Are a large proportion of cancer cases mainly the result of “bad luck”? That is certainly the impression given by recent media reports about a study conducted by researchers at Johns Hopkins University and published in the journal Science.
What did the researchers do and what did this study actually show? Is it really time to reconsider our understanding of cancer and its causes?
The study and its findings
It has long been recognized that some cancers likely arise, at least in part, as a result of random genetic mutations that occur as cells in the body divide over the course of a person’s lifetime. The authors of this study* wanted to try to quantify this effect and find out just how much cancer risk is related mostly to these random genetic mutations.
The researchers began by noting that stem cells in different parts of the body divide at different rates. They compared the known rates of stem cell division in various body tissues or organs with the corresponding U.S. incidence rates for the respective cancer types. What they found was that there was a fairly close correlation overall between the rate of stem cell division in a body tissue and the frequency of cancers developing there.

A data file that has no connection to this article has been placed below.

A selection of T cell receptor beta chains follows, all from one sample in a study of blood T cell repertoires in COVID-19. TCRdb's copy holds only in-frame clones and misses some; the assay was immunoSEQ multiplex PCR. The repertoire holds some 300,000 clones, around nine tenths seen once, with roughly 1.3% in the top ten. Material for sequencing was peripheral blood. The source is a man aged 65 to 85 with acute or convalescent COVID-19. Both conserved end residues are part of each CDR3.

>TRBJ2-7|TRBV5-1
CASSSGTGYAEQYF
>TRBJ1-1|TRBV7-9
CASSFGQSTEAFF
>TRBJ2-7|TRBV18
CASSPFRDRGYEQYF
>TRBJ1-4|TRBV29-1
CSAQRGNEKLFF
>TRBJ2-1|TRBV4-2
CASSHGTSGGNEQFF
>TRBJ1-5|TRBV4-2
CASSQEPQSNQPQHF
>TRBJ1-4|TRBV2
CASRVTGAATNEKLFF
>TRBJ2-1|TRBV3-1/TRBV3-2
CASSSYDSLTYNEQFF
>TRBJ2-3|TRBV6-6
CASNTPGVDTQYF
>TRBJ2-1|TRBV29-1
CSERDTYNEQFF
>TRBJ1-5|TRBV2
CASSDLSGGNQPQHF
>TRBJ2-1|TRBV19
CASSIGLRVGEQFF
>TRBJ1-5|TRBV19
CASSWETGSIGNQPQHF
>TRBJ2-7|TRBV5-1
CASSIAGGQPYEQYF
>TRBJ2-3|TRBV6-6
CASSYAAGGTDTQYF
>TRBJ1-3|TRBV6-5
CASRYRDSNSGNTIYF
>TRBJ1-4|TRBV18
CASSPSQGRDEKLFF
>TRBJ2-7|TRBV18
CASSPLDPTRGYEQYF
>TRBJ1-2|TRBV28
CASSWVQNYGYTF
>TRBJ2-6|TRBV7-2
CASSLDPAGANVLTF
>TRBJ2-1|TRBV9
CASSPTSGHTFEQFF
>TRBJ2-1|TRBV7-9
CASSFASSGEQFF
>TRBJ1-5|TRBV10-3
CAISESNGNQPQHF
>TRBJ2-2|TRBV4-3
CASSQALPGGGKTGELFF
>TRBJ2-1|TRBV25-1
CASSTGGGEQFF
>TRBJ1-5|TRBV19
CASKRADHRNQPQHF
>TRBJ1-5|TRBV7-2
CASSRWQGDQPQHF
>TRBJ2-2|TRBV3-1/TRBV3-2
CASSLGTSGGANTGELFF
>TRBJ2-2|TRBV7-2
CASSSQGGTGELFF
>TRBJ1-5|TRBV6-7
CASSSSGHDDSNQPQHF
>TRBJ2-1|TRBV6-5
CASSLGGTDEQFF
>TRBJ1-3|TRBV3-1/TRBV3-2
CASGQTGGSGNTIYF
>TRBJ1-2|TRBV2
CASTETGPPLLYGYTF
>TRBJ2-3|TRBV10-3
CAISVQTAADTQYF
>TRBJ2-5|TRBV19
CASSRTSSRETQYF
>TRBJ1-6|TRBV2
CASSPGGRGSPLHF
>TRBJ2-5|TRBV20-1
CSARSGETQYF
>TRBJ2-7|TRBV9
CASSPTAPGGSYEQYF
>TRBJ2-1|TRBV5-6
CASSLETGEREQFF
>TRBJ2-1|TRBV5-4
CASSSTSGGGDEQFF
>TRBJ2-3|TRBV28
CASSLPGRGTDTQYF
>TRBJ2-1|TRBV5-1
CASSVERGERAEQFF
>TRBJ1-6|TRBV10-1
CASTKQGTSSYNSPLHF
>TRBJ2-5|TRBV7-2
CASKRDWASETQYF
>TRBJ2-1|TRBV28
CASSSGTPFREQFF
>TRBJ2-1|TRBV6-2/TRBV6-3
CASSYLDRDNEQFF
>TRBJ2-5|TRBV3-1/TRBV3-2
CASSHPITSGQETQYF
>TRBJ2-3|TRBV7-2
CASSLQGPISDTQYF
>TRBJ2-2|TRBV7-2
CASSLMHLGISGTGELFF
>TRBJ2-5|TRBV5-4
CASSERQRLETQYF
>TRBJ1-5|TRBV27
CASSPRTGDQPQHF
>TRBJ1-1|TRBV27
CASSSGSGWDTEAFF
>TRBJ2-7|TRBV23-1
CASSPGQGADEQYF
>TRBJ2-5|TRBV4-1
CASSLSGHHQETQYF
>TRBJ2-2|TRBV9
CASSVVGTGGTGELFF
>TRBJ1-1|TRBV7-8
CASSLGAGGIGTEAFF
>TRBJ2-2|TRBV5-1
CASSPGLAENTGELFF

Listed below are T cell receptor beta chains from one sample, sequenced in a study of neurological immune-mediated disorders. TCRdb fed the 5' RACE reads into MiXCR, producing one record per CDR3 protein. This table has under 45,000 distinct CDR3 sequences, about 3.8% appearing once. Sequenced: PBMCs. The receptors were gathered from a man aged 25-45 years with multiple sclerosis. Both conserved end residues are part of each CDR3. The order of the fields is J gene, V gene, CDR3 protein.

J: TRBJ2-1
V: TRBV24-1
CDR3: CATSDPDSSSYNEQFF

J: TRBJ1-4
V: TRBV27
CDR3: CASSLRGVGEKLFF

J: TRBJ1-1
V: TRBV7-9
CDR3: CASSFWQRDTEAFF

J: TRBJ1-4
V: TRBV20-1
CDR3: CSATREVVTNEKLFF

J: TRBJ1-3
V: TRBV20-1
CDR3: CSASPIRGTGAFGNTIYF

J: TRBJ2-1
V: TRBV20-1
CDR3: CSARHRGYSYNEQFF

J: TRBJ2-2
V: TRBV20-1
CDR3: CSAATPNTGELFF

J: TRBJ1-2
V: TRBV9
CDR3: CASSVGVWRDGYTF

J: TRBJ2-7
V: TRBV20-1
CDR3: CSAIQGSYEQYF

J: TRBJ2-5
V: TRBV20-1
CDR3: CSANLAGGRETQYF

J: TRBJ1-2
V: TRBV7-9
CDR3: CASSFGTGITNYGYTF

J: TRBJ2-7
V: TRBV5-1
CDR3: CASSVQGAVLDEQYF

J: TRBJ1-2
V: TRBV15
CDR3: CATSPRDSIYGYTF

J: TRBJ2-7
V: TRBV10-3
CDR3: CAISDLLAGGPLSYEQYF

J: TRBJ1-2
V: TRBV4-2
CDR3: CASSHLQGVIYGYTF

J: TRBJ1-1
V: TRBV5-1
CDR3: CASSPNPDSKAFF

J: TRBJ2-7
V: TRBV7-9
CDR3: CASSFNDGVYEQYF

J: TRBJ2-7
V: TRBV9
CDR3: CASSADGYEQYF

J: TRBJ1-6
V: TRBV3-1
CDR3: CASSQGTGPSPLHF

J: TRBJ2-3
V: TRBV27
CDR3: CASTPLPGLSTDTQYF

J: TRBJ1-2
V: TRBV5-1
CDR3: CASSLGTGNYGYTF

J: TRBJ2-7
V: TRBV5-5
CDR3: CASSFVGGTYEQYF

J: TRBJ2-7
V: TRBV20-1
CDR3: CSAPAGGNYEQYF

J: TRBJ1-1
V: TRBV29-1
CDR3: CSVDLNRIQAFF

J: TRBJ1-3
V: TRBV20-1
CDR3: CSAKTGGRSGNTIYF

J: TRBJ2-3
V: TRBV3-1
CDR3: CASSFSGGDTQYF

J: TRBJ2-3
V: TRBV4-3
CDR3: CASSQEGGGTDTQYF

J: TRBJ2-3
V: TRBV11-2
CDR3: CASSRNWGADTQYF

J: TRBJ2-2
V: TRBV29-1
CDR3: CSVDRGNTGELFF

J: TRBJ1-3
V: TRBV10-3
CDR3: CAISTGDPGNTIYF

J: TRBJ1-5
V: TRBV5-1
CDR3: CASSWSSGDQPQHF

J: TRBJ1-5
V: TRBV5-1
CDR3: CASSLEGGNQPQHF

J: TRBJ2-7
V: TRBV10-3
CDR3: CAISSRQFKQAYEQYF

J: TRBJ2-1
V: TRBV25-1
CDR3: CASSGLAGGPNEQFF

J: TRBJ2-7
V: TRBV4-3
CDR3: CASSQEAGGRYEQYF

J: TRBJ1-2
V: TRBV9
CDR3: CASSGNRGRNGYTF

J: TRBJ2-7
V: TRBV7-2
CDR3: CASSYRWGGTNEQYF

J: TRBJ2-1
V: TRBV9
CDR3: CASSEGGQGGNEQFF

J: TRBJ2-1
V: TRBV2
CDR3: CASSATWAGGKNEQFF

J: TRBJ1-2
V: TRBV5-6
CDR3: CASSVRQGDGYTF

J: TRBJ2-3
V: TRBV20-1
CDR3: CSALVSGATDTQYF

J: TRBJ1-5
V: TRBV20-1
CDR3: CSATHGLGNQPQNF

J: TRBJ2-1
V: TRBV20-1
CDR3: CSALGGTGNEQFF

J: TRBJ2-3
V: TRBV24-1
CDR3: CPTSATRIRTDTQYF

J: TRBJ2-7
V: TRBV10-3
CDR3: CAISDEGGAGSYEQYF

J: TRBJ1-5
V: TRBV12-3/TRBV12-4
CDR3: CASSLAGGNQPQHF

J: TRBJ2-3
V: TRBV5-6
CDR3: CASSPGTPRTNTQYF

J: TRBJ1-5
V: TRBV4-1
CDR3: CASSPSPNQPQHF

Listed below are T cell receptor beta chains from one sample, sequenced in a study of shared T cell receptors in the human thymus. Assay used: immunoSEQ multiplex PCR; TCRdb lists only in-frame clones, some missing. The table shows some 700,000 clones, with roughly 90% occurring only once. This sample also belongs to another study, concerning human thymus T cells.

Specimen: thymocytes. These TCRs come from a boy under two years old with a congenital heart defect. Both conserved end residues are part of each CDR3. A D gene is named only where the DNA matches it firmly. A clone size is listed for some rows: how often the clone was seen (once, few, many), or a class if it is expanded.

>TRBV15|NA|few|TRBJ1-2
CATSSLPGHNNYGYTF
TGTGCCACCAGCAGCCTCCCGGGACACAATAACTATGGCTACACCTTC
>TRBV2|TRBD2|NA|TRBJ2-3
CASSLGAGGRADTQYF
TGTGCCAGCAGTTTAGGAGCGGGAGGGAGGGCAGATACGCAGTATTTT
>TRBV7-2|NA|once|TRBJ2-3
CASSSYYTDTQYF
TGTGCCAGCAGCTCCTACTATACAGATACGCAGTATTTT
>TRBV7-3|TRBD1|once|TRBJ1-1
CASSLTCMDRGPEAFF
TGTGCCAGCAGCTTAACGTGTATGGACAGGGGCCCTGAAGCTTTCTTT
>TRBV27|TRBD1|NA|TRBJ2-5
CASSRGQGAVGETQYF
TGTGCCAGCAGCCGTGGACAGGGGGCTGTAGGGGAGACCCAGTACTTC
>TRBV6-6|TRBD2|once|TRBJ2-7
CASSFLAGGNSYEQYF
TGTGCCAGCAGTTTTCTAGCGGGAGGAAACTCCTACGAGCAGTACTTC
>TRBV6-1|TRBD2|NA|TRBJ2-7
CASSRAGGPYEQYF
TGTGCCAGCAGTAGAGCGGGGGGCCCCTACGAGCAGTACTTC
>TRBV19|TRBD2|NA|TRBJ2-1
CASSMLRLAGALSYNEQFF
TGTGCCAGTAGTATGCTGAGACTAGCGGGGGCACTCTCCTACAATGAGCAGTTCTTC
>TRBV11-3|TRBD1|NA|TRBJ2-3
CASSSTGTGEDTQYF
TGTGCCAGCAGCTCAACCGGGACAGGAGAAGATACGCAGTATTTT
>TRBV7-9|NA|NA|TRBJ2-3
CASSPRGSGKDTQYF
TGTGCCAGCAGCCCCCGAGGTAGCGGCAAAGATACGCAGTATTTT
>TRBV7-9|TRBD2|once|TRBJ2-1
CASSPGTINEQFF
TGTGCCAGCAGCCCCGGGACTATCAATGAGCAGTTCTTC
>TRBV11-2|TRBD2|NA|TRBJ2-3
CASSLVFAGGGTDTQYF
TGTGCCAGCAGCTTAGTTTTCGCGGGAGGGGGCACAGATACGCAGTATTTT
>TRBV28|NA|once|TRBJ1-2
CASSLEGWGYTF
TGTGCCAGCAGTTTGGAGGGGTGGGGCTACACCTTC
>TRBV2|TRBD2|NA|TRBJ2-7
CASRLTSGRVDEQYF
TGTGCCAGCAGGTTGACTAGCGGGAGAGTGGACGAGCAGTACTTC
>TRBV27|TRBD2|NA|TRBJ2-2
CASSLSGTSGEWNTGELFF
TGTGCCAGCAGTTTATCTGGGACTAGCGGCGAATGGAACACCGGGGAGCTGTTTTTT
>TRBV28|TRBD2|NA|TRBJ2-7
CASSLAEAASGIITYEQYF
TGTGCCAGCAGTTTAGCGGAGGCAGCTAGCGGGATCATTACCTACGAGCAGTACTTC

Based on this finding, using a statistical calculation, the researchers estimated that roughly two-thirds of the variation in cancer risk across tissue types arises from random mutations.
The researchers say their findings indicate that more emphasis should be placed on early detection, and that the best way to prevent deaths from most types of cancer (those that do not have major known hereditary or environmental contributing factors) is to “detect them and treat them early, while they are still curable.”
What does all this really tell us?
Various commentators have pointed out that there are a number of weaknesses in this study and its methodology.